I came to the conclusion that you can’t really do an air gap with spray foam because it expands. When using spray foam in a cathedral ceiling it seems you don’t need ventilation anyways. Just make sure your roof doesn’t leak 😛 I’m minimizing any potential leak spots by having a simple roof line all the way across the house. As well, since spray foam makes the house airtight, I’m going to have an air-exchanger and that will help keep the humidity down.

After deciding on no air gap, I went back to the drawing and got stumped on how the rafter ties attach to my walls. I have two sets of plans and they both showed different ways. I researched that for a while, learned about spans, and decided on 4x4s (which I’d planned to use anyway). I learned that what I’ve been calling rafter ties aren’t actually rafter ties in my house because of my roof line. Rafter ties are at the bottom of rafters. In my house, the 4x4s that support my lofts are more like floor joists. The terminology is still all new to me.

The $200 plans I bought – specifically for the roof line – are like pages of math questions. There are blanks where there should be numbers! I don’t even know if I have enough numbers to fill in the rest. Why so mysterious, plans? The $10 plans I bought for the corner porch have way more measurements. Right now I have a piece of graph paper with two lines on it because I had to keep researching. Next I need to find the roof slope and maybe then I’ll be able to fill in some ceiling heights. Then after that I’ll finally be able to start on the framing plans I need to draw.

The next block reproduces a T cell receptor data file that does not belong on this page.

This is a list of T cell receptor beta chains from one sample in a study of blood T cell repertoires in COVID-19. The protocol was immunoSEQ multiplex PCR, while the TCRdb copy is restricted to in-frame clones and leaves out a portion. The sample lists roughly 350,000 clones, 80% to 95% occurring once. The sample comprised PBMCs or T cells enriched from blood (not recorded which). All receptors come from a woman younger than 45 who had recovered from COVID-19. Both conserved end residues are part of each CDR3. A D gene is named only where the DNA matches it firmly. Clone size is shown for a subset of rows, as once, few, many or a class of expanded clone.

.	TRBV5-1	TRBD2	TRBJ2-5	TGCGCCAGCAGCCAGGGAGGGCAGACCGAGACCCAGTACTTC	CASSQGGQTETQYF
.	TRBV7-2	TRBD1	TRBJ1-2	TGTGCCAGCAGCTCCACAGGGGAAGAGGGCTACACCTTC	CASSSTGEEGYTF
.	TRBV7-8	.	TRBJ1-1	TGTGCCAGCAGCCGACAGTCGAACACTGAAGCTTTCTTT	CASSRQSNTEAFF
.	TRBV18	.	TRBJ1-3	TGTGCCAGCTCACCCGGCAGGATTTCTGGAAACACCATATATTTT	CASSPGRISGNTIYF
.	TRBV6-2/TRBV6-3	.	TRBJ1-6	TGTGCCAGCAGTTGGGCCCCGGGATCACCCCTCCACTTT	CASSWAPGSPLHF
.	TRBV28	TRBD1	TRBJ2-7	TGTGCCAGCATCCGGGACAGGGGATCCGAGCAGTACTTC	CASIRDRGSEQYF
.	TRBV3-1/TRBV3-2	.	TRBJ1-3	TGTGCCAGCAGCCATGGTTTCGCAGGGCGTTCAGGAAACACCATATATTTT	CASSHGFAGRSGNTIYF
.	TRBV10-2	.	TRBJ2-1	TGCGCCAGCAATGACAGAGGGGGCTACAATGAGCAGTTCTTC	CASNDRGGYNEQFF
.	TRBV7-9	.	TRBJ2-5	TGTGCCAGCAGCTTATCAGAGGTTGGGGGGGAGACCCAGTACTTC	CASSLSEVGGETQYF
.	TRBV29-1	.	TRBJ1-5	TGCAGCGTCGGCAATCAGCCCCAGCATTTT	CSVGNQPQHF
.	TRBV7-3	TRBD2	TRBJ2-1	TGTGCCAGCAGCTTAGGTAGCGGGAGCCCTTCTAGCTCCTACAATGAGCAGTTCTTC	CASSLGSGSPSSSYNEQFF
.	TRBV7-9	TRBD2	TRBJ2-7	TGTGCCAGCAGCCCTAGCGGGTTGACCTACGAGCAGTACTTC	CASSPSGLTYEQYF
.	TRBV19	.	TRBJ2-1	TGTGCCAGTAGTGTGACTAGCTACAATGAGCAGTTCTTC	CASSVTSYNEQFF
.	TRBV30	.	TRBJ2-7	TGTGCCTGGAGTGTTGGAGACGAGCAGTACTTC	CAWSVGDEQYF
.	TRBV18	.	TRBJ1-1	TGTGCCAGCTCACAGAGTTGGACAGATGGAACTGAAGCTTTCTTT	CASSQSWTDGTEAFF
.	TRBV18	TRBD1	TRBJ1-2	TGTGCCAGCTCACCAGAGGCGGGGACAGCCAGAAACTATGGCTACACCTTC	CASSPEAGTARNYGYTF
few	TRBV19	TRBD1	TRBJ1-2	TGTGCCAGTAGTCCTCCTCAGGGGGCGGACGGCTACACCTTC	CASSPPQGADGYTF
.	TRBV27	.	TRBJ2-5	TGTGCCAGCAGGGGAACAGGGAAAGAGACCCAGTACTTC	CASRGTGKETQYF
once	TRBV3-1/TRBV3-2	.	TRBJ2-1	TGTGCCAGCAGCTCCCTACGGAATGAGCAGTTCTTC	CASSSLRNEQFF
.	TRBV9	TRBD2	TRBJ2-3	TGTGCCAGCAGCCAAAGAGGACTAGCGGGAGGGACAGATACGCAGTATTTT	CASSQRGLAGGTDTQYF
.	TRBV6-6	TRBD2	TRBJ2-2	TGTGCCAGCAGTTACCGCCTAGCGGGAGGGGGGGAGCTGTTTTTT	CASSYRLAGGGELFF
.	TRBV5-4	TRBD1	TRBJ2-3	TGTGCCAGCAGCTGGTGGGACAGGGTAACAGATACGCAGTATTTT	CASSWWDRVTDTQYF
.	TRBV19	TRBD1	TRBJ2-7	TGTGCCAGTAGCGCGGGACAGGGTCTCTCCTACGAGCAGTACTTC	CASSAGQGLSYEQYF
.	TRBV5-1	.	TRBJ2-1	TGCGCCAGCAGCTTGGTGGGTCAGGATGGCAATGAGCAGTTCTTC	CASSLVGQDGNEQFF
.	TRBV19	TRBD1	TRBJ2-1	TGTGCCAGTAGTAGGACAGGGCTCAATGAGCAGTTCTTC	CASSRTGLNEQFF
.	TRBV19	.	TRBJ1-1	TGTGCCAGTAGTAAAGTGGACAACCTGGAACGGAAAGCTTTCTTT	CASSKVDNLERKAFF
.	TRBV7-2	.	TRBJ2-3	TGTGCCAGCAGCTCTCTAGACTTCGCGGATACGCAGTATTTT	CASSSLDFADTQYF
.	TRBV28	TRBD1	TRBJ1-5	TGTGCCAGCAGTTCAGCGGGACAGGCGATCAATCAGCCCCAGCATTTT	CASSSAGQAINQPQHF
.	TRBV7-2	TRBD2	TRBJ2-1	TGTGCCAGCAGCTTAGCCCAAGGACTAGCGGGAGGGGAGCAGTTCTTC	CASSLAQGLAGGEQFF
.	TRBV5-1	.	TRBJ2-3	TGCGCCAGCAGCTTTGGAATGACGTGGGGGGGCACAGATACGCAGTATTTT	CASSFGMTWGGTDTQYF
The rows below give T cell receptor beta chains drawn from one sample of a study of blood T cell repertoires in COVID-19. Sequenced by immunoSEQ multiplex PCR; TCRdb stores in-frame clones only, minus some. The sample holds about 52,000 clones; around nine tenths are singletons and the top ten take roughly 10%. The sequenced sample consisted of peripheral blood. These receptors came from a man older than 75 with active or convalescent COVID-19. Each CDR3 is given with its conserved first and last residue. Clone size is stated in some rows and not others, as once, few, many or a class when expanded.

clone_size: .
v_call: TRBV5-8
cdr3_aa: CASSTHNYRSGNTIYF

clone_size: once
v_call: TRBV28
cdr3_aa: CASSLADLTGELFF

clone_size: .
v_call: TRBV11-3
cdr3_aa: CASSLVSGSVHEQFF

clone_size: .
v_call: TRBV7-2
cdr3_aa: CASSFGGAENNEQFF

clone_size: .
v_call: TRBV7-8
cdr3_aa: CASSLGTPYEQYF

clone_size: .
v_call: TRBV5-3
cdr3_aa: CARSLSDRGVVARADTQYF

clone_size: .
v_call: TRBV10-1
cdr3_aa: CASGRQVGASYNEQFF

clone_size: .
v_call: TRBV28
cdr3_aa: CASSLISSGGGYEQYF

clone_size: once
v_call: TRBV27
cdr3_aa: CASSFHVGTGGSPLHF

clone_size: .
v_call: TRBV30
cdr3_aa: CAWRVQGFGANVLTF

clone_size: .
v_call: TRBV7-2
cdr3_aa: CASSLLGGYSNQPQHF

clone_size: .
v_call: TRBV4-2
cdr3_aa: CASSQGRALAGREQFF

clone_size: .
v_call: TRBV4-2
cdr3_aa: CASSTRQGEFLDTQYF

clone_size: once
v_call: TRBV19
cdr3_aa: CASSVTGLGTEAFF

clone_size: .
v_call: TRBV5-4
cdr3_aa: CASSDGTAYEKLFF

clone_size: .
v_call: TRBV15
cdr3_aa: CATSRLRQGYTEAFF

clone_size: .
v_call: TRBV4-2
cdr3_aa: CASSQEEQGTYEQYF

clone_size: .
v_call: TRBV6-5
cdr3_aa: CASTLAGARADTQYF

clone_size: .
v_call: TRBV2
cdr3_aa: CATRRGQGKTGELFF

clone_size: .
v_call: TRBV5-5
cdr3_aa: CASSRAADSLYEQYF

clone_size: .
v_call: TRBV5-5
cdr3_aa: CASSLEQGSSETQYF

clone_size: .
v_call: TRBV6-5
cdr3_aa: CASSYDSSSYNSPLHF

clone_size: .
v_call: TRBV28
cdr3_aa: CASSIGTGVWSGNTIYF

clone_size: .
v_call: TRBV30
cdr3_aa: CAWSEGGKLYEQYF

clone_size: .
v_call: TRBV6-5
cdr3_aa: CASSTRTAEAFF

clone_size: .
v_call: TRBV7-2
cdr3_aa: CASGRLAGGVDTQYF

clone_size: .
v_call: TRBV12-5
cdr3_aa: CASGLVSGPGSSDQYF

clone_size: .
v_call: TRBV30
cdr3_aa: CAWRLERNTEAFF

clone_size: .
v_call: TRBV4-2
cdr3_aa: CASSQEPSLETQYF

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Playing with Heights

So I have 13’6″ to play with. That’s the maximum legal road height that you can have without 1. getting in trouble and 2. hitting bridges.

When my dad and I drove to Ontario for the Tumbleweed workshop, I made sure to pay attention to bridge heights. Some people build a little lower than 13’6″ to be safe, but from what I saw, none of the bridges on the main roads and highways were lower than 4.2m, which is about 13’9″. Hopefully there are no bumps under those bridges, but I won’t be moving the tiny house often so I’m taking every inch of head space I can get.

Some provinces even have a higher maximum height. Alberta, however, sets the limit at 13’1″, which is unfortunate because I’ve heard B.C. is gorgeous. If I end up moving that way, I’ll figure it out then.